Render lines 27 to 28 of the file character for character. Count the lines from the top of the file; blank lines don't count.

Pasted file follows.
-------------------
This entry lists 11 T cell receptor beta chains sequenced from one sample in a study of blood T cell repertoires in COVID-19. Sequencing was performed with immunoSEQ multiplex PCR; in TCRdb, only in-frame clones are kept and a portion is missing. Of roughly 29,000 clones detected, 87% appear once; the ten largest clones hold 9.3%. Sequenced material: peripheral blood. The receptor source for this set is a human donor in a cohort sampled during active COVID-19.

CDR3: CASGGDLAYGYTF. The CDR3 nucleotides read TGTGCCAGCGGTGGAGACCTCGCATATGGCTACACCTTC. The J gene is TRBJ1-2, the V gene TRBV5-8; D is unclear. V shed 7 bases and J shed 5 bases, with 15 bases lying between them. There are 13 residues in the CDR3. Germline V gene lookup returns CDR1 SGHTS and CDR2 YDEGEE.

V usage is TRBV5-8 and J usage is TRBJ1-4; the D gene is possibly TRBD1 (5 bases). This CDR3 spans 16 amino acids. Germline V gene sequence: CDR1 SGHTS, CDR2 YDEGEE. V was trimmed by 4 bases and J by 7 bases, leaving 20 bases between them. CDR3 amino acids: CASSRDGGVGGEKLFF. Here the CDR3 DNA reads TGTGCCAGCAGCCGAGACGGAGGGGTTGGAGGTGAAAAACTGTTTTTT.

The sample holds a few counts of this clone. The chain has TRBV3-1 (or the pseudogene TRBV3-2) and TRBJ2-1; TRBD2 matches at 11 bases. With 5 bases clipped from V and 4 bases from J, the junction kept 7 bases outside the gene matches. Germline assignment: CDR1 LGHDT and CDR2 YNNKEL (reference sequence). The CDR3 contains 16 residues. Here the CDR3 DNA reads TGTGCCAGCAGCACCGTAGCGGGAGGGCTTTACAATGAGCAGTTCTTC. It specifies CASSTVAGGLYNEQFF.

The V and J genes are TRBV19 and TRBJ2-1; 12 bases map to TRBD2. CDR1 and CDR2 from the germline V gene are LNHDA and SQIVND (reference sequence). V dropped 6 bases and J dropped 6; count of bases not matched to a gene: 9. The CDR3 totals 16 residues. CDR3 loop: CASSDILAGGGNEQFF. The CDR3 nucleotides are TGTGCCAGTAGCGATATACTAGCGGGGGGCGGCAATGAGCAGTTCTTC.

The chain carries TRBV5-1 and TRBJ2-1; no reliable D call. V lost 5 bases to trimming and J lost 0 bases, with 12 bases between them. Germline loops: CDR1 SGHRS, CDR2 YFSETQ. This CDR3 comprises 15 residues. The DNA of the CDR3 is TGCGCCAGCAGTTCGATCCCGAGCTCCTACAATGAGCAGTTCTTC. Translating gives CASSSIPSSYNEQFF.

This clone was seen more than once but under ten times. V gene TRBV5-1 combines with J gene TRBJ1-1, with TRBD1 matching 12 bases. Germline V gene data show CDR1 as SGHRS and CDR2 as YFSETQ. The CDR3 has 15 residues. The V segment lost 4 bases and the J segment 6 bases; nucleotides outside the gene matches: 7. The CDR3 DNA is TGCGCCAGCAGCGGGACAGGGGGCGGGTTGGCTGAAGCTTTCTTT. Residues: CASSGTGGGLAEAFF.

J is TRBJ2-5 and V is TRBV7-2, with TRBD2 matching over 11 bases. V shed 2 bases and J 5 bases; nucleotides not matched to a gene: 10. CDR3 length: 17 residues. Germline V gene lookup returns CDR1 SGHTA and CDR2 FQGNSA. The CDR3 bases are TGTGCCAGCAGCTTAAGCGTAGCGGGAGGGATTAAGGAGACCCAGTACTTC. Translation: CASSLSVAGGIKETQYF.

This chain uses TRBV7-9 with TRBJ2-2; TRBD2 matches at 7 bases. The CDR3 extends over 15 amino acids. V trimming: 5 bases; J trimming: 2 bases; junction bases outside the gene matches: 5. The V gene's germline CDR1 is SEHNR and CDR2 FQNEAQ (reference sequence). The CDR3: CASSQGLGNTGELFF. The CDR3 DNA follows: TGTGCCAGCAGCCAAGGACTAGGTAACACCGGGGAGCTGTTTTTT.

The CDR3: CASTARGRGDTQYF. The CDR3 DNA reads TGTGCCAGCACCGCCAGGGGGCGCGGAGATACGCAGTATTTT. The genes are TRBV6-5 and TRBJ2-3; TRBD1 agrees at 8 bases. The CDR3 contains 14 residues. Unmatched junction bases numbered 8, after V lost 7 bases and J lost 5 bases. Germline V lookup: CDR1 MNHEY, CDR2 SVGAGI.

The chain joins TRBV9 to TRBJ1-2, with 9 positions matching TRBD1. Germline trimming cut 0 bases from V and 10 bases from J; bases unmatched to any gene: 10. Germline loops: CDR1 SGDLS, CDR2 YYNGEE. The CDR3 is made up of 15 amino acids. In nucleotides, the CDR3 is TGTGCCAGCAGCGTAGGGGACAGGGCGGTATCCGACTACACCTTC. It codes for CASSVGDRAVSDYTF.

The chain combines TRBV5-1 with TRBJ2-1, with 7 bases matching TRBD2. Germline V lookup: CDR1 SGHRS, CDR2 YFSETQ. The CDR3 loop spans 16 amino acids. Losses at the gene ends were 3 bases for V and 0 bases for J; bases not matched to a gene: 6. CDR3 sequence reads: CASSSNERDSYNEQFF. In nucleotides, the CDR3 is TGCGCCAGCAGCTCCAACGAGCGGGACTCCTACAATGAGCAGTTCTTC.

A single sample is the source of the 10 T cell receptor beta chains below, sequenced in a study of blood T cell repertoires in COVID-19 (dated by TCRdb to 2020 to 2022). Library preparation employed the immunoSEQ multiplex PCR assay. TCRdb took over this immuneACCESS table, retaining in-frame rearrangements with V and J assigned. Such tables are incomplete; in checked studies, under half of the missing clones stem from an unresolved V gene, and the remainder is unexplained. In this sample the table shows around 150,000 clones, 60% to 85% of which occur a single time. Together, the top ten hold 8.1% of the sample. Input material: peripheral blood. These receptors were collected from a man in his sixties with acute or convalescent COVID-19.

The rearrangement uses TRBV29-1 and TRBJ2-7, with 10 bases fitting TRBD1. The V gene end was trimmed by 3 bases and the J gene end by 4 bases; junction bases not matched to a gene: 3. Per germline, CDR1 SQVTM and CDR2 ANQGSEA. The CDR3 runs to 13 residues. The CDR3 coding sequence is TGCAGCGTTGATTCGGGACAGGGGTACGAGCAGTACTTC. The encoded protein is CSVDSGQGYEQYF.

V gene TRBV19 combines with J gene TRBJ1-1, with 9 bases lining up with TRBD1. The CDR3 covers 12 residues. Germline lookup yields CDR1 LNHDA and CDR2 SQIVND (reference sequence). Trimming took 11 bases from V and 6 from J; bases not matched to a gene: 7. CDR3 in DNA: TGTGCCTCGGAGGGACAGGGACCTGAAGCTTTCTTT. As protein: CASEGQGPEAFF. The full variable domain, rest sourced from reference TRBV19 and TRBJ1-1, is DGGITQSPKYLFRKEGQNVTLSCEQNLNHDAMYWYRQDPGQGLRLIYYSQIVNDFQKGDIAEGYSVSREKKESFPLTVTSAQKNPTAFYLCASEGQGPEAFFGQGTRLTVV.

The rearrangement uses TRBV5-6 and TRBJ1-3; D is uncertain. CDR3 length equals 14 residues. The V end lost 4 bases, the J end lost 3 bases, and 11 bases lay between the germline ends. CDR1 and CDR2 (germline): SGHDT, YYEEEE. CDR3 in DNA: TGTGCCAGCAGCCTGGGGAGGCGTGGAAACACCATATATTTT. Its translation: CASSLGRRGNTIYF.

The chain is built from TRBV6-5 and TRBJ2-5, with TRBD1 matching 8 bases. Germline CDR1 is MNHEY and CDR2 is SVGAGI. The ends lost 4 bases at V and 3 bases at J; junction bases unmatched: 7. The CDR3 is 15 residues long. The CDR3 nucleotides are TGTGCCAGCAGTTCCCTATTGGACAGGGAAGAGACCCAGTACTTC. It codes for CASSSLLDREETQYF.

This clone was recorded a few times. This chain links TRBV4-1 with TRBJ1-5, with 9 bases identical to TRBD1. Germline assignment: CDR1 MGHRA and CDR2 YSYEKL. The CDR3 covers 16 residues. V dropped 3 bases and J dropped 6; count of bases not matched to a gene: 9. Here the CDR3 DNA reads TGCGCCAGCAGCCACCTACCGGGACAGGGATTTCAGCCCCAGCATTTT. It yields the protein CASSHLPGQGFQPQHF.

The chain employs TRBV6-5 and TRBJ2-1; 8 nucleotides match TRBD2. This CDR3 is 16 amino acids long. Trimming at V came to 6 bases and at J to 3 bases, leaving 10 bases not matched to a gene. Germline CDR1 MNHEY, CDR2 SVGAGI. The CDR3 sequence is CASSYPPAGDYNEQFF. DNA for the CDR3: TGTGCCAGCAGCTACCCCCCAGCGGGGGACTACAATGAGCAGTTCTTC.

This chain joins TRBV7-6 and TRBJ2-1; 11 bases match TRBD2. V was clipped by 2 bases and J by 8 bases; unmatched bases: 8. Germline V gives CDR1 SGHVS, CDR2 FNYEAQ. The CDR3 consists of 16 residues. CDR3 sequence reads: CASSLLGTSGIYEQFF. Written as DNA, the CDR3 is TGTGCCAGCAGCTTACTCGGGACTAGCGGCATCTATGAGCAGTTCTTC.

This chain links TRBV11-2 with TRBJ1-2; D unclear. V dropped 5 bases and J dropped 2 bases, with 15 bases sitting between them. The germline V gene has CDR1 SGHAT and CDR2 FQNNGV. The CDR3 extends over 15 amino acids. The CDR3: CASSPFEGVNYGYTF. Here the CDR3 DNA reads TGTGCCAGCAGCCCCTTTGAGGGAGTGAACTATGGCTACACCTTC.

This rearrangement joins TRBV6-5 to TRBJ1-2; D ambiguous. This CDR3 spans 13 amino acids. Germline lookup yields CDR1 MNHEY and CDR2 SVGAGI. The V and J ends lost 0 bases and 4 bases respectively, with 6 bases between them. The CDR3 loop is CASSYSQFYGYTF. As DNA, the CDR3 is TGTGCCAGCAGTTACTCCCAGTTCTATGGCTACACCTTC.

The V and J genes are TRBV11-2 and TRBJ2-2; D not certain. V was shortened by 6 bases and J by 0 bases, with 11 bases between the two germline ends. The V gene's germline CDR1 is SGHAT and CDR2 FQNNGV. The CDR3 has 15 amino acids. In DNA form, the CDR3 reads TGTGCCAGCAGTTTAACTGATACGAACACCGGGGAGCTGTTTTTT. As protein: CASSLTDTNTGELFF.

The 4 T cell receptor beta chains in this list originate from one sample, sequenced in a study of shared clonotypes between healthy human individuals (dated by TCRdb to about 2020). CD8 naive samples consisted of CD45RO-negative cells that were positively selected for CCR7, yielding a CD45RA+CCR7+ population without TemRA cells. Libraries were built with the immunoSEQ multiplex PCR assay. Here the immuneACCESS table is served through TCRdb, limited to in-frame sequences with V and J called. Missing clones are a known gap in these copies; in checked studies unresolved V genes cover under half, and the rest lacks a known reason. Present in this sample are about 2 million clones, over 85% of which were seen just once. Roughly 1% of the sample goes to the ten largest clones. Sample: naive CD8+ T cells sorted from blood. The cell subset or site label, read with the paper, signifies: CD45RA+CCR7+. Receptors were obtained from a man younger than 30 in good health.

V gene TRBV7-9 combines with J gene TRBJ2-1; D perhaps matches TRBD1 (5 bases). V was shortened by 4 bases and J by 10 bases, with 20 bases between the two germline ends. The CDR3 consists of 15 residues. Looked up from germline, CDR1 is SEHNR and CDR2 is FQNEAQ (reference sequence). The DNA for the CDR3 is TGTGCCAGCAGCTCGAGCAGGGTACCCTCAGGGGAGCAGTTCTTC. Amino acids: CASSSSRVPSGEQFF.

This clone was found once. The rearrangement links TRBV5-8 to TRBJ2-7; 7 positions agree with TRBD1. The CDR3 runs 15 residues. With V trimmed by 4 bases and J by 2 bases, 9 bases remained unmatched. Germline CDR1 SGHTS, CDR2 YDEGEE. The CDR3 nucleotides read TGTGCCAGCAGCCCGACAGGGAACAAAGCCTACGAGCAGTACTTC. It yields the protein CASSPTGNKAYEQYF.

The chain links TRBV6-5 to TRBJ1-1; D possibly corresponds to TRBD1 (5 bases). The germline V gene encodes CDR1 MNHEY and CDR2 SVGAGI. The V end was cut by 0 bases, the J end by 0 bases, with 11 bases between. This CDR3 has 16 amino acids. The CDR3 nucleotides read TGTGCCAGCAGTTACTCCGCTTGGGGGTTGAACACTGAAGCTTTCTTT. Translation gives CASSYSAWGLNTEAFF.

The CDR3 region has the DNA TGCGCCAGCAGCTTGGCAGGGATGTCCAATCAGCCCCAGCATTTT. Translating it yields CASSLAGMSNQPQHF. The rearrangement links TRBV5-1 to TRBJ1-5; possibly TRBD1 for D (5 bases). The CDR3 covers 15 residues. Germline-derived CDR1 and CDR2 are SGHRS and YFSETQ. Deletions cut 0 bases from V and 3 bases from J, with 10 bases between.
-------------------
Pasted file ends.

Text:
The chain links TRBV6-5 to TRBJ1-1; D possibly corresponds to TRBD1 (5 bases). The germline V gene encodes CDR1 MNHEY and CDR2 SVGAGI. The V end was cut by 0 bases, the J end by 0 bases, with 11 bases between. This CDR3 has 16 amino acids. The CDR3 nucleotides read TGTGCCAGCAGTTACTCCGCTTGGGGGTTGAACACTGAAGCTTTCTTT. Translation gives CASSYSAWGLNTEAFF.

The CDR3 region has the DNA TGCGCCAGCAGCTTGGCAGGGATGTCCAATCAGCCCCAGCATTTT. Translating it yields CASSLAGMSNQPQHF. The rearrangement links TRBV5-1 to TRBJ1-5; possibly TRBD1 for D (5 bases). The CDR3 covers 15 residues. Germline-derived CDR1 and CDR2 are SGHRS and YFSETQ. Deletions cut 0 bases from V and 3 bases from J, with 10 bases between.